On Saturday May 15, 1999 Kofi Anan jointly with the Dutch Prime Minister, Wim Kok, Prime Minister Sheikh Hasani of Bangladesh and Queen Noor of Jordan presented to the world the Hague Agenda for Peace and Justice for the 2lst century. The document embraces 50 detailed programmes that set a worldwide direction for the coming decades on conflict prevention, implementation of human rights, peace-keeping, disarmament and coping with the root causes of war.

Emerging from the conference also were ten basic principles for a just world order which include:

  1. Every parliament should adopt a resolution prohibiting their government from going to war, like the Japanese article number nine.
  2. All states should - accept compulsory jurisdiction of the International Criminal Court of Justice.
  3. Every Government should ratify the International Criminal Court and implement the land mines Treaty.
  4. All states should integrate the New Diplomacy, which is the partnership of Governments, international organizations and civil society.
  5. The world cannot be bystanders to humanitarian crises; every creative diplomatic means must be exhausted before resorting to force, then under the United Nations authority.
  6. Negotiations for a Convention Eliminating Nuclear Weapons should begin immediately.
  7. The trade in small arms should be severely restricted.
  8. Economic Rights must be taken as seriously as civil rights.
  9. Peace Education should be compulsory in every school of the world.
  10. The plan for the Global Action to prevent war should become the basis for a peaceful world order.


We must seize this singular opportunity to extend our heartfelt appreciation to you all out there in this sub-region who contributed either jointly or severally to make us proud during and after the wonderful conference. Particular mention must be made of Women For Peace in Liberia for their exceptional performance, the nightingale-like songsresses from South Africa; CONYOPA and Peace-Link from Sierra-Leone for bringing to the larger world the concern of innocent children involved in the bloody conflict of the country's civil war.

We have to be immensely grateful to Colin Archer, the General Secretary of the International Peace Bureau (IPB) - the world's oldest peace federation that organized the first conference in 1889 and still maintain the indispensable focus up till this day. Likewise our dear colleague in the Hague Office, Albert van Hal, of the International Association of Lawyers Against Nuclear Arms (IALANA) who continues to hold the forth notwithstanding the daunting challenges. Kudos should also go to David Grant, our erudite "professor" of Nonviolence Education at the International Fellowship of Reconciliation (IFOR) for the wonderful inspiration, encouragement and morale boosting (particularly when this was low.)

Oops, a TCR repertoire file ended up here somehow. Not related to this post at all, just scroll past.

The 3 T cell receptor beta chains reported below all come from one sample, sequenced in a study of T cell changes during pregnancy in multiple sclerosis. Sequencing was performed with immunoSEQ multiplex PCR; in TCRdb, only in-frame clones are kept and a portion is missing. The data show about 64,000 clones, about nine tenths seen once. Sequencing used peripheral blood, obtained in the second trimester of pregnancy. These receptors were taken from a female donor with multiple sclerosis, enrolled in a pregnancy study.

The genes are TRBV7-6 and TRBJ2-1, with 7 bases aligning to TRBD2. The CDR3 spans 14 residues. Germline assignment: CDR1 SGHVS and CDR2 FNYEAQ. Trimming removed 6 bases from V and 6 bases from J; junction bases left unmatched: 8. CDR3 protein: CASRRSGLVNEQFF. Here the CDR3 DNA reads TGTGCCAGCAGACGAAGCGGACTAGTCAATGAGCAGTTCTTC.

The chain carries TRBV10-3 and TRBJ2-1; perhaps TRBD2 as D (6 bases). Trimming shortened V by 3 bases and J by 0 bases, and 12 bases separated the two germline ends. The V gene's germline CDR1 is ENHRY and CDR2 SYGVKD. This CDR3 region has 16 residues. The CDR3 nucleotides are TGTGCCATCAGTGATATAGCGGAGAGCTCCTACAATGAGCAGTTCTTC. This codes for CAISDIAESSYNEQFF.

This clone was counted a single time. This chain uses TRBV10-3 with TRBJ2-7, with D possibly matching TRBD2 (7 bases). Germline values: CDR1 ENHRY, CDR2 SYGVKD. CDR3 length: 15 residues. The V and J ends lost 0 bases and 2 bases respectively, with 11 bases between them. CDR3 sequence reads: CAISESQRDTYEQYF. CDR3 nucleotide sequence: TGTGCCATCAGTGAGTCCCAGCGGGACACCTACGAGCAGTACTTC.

Recognition must also be extended to Heinz Rothenpieler, our able Consultant and Representative in Germany for the implicit trust and confidence in our ability and responsibility. It was the culmination of our joint successful collaborative mutual relationship spanning over a decade that eventually metamorphosed into our emerging not only as the focal point but also as a role model for the Campaign in Africa.

We must also carry on drinking from the milk of human kindness as offered us by our dear brother, colleague and friend, Robert Stewart, Director, Canadian Centers for Teaching Peace in Alberta, Canada for creating and managing this unique means of communication at no cost to us. Apparently without it, reaching out to you all at this our embryonic stage of development would be nothing but a mirage owing to financial and materials reasons. Thanks to Bob's incessant magnanimity, as well, you will be able to locate and get everything about us from time to time on the Internet - the information technological super highway.


That this incredible effort, which commenced toward the last quarter of 1998 like a child's play could be concluded with a resounding success is a prodigy from God Almighty, the merciful, the benevolent and the compassionate. He, all along, has been our refuge and strength - a very present help in trouble through this turbulent terrestrial journey.

A good number of people, however, deserve special gratitude for the invaluable assistance rendered in the course of this energy sapping and time consuming project. Most prominent among them is Moise Akognon who, since inception of PARC in 1988 has been our alter ego in all vital ramifications particularly during the "dark days" of uncertainty, confusion and despair.

We are particularly grateful also to our budding National Programmes Officer, Sylvanus Okon, who ensures always the speedy dispatch of our correspondence abroad: telephone, fax and computerized transmission of mails that led to the speedy production of both our management and technical report.

Our whale of appreciation also goes to 'Biodun Mosuro of Mabom Technical Services for his immense contribution particularly the partial and temporary use of his office accommodation as well as facilities before and during the stressful preparation for the campaign earlier in 1999.

The same also goes to Mrs. Salawat Omoshalewa Salami for her painstaking gradual but steady involvement at all stages of the project in Nigeria and in certain cases too at the expense of her private and domestic commitments.


We also recognize the indefatigable efforts of Reverend Lansana, the Executive Director of Current Evangelism Ministries (CEM) in Sierra-Leone. It was his indisputable tenacity of purpose, unflinching commitment and progressive idealism towards the cause of social justice by this servant of God that transformed him from 'Contact Facilitator' to his present position as the National HAP Coordinator for the country.